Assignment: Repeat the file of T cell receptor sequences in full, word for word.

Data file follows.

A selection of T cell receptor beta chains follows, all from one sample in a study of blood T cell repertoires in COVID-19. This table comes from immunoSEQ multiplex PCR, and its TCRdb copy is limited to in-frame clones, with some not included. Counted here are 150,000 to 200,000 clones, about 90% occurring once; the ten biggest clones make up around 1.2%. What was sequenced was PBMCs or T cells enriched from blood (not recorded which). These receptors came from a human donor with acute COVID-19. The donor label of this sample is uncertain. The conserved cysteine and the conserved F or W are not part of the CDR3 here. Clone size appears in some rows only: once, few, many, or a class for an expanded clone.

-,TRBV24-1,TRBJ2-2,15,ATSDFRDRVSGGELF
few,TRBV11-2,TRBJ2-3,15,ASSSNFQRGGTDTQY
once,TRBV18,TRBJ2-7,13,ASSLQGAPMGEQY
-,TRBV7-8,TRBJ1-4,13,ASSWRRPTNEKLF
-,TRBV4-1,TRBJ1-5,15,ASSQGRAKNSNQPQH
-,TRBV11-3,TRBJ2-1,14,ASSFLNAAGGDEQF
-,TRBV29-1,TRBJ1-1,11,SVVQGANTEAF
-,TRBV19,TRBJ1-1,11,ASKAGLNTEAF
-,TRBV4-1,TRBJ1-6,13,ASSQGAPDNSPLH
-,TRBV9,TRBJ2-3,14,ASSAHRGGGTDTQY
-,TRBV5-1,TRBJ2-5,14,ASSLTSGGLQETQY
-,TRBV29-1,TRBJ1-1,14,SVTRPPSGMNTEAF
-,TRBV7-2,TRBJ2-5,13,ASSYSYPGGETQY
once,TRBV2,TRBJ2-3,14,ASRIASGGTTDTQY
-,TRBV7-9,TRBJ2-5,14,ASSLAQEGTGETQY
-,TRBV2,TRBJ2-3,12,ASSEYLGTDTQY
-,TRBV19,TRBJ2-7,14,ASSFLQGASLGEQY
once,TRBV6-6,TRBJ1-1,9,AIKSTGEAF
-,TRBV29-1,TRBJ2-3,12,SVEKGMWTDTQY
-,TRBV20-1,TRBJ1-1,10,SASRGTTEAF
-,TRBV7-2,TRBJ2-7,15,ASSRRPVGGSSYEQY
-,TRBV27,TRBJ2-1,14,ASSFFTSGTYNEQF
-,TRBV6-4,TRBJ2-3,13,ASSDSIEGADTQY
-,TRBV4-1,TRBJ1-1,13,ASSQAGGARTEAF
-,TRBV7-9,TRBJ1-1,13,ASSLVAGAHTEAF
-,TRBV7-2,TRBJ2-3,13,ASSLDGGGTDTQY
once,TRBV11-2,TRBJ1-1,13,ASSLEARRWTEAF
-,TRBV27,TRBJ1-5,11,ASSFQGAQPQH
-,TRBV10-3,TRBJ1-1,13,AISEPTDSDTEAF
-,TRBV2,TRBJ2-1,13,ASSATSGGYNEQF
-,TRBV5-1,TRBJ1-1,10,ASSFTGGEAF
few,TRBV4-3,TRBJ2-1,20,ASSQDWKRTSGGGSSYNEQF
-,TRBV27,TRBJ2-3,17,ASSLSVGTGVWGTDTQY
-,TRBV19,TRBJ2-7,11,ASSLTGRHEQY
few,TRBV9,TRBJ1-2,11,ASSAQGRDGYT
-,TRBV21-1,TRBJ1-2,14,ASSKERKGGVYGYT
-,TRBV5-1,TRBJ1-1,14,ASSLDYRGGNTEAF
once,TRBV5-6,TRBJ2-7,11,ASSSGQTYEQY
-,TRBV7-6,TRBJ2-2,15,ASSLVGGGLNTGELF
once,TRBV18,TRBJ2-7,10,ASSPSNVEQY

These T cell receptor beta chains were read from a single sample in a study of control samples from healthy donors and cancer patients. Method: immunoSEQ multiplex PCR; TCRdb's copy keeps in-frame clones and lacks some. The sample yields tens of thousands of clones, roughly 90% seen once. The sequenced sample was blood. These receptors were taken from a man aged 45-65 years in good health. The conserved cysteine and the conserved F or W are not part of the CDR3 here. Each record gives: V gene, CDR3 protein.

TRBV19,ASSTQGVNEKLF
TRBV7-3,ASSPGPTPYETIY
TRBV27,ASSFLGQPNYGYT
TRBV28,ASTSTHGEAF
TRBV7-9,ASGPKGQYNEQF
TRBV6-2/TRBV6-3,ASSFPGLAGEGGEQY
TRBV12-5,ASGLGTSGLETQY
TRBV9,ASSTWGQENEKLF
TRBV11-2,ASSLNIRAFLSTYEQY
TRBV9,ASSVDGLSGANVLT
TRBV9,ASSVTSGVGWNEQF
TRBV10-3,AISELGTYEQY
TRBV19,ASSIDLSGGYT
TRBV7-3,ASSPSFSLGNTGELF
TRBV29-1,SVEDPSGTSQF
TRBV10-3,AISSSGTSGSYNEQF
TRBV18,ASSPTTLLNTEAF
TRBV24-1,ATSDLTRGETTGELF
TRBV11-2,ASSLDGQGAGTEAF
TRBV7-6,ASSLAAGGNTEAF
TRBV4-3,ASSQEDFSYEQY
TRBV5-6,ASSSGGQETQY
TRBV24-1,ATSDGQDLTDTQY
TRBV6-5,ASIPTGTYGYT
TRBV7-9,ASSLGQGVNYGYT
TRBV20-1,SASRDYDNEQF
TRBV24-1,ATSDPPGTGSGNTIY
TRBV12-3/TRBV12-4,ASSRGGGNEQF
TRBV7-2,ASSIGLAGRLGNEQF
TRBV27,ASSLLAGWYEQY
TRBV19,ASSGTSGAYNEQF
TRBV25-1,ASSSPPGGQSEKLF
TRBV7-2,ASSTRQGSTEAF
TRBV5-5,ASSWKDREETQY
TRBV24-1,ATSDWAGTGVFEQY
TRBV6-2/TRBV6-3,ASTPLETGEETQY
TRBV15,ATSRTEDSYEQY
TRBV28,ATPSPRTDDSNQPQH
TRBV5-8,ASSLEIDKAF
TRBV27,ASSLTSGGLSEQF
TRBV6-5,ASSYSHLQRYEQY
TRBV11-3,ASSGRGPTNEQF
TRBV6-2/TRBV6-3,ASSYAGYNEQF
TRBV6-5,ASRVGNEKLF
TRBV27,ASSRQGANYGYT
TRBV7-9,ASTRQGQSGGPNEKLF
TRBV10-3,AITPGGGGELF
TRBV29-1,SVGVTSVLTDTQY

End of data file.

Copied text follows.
A selection of T cell receptor beta chains follows, all from one sample in a study of blood T cell repertoires in COVID-19. This table comes from immunoSEQ multiplex PCR, and its TCRdb copy is limited to in-frame clones, with some not included. Counted here are 150,000 to 200,000 clones, about 90% occurring once; the ten biggest clones make up around 1.2%. What was sequenced was PBMCs or T cells enriched from blood (not recorded which). These receptors came from a human donor with acute COVID-19. The donor label of this sample is uncertain. The conserved cysteine and the conserved F or W are not part of the CDR3 here. Clone size appears in some rows only: once, few, many, or a class for an expanded clone.

-,TRBV24-1,TRBJ2-2,15,ATSDFRDRVSGGELF
few,TRBV11-2,TRBJ2-3,15,ASSSNFQRGGTDTQY
once,TRBV18,TRBJ2-7,13,ASSLQGAPMGEQY
-,TRBV7-8,TRBJ1-4,13,ASSWRRPTNEKLF
-,TRBV4-1,TRBJ1-5,15,ASSQGRAKNSNQPQH
-,TRBV11-3,TRBJ2-1,14,ASSFLNAAGGDEQF
-,TRBV29-1,TRBJ1-1,11,SVVQGANTEAF
-,TRBV19,TRBJ1-1,11,ASKAGLNTEAF
-,TRBV4-1,TRBJ1-6,13,ASSQGAPDNSPLH
-,TRBV9,TRBJ2-3,14,ASSAHRGGGTDTQY
-,TRBV5-1,TRBJ2-5,14,ASSLTSGGLQETQY
-,TRBV29-1,TRBJ1-1,14,SVTRPPSGMNTEAF
-,TRBV7-2,TRBJ2-5,13,ASSYSYPGGETQY
once,TRBV2,TRBJ2-3,14,ASRIASGGTTDTQY
-,TRBV7-9,TRBJ2-5,14,ASSLAQEGTGETQY
-,TRBV2,TRBJ2-3,12,ASSEYLGTDTQY
-,TRBV19,TRBJ2-7,14,ASSFLQGASLGEQY
once,TRBV6-6,TRBJ1-1,9,AIKSTGEAF
-,TRBV29-1,TRBJ2-3,12,SVEKGMWTDTQY
-,TRBV20-1,TRBJ1-1,10,SASRGTTEAF
-,TRBV7-2,TRBJ2-7,15,ASSRRPVGGSSYEQY
-,TRBV27,TRBJ2-1,14,ASSFFTSGTYNEQF
-,TRBV6-4,TRBJ2-3,13,ASSDSIEGADTQY
-,TRBV4-1,TRBJ1-1,13,ASSQAGGARTEAF
-,TRBV7-9,TRBJ1-1,13,ASSLVAGAHTEAF
-,TRBV7-2,TRBJ2-3,13,ASSLDGGGTDTQY
once,TRBV11-2,TRBJ1-1,13,ASSLEARRWTEAF
-,TRBV27,TRBJ1-5,11,ASSFQGAQPQH
-,TRBV10-3,TRBJ1-1,13,AISEPTDSDTEAF
-,TRBV2,TRBJ2-1,13,ASSATSGGYNEQF
-,TRBV5-1,TRBJ1-1,10,ASSFTGGEAF
few,TRBV4-3,TRBJ2-1,20,ASSQDWKRTSGGGSSYNEQF
-,TRBV27,TRBJ2-3,17,ASSLSVGTGVWGTDTQY
-,TRBV19,TRBJ2-7,11,ASSLTGRHEQY
few,TRBV9,TRBJ1-2,11,ASSAQGRDGYT
-,TRBV21-1,TRBJ1-2,14,ASSKERKGGVYGYT
-,TRBV5-1,TRBJ1-1,14,ASSLDYRGGNTEAF
once,TRBV5-6,TRBJ2-7,11,ASSSGQTYEQY
-,TRBV7-6,TRBJ2-2,15,ASSLVGGGLNTGELF
once,TRBV18,TRBJ2-7,10,ASSPSNVEQY

These T cell receptor beta chains were read from a single sample in a study of control samples from healthy donors and cancer patients. Method: immunoSEQ multiplex PCR; TCRdb's copy keeps in-frame clones and lacks some. The sample yields tens of thousands of clones, roughly 90% seen once. The sequenced sample was blood. These receptors were taken from a man aged 45-65 years in good health. The conserved cysteine and the conserved F or W are not part of the CDR3 here. Each record gives: V gene, CDR3 protein.

TRBV19,ASSTQGVNEKLF
TRBV7-3,ASSPGPTPYETIY
TRBV27,ASSFLGQPNYGYT
TRBV28,ASTSTHGEAF
TRBV7-9,ASGPKGQYNEQF
TRBV6-2/TRBV6-3,ASSFPGLAGEGGEQY
TRBV12-5,ASGLGTSGLETQY
TRBV9,ASSTWGQENEKLF
TRBV11-2,ASSLNIRAFLSTYEQY
TRBV9,ASSVDGLSGANVLT
TRBV9,ASSVTSGVGWNEQF
TRBV10-3,AISELGTYEQY
TRBV19,ASSIDLSGGYT
TRBV7-3,ASSPSFSLGNTGELF
TRBV29-1,SVEDPSGTSQF
TRBV10-3,AISSSGTSGSYNEQF
TRBV18,ASSPTTLLNTEAF
TRBV24-1,ATSDLTRGETTGELF
TRBV11-2,ASSLDGQGAGTEAF
TRBV7-6,ASSLAAGGNTEAF
TRBV4-3,ASSQEDFSYEQY
TRBV5-6,ASSSGGQETQY
TRBV24-1,ATSDGQDLTDTQY
TRBV6-5,ASIPTGTYGYT
TRBV7-9,ASSLGQGVNYGYT
TRBV20-1,SASRDYDNEQF
TRBV24-1,ATSDPPGTGSGNTIY
TRBV12-3/TRBV12-4,ASSRGGGNEQF
TRBV7-2,ASSIGLAGRLGNEQF
TRBV27,ASSLLAGWYEQY
TRBV19,ASSGTSGAYNEQF
TRBV25-1,ASSSPPGGQSEKLF
TRBV7-2,ASSTRQGSTEAF
TRBV5-5,ASSWKDREETQY
TRBV24-1,ATSDWAGTGVFEQY
TRBV6-2/TRBV6-3,ASTPLETGEETQY
TRBV15,ATSRTEDSYEQY
TRBV28,ATPSPRTDDSNQPQH
TRBV5-8,ASSLEIDKAF
TRBV27,ASSLTSGGLSEQF
TRBV6-5,ASSYSHLQRYEQY
TRBV11-3,ASSGRGPTNEQF
TRBV6-2/TRBV6-3,ASSYAGYNEQF
TRBV6-5,ASRVGNEKLF
TRBV27,ASSRQGANYGYT
TRBV7-9,ASTRQGQSGGPNEKLF
TRBV10-3,AITPGGGGELF
TRBV29-1,SVGVTSVLTDTQY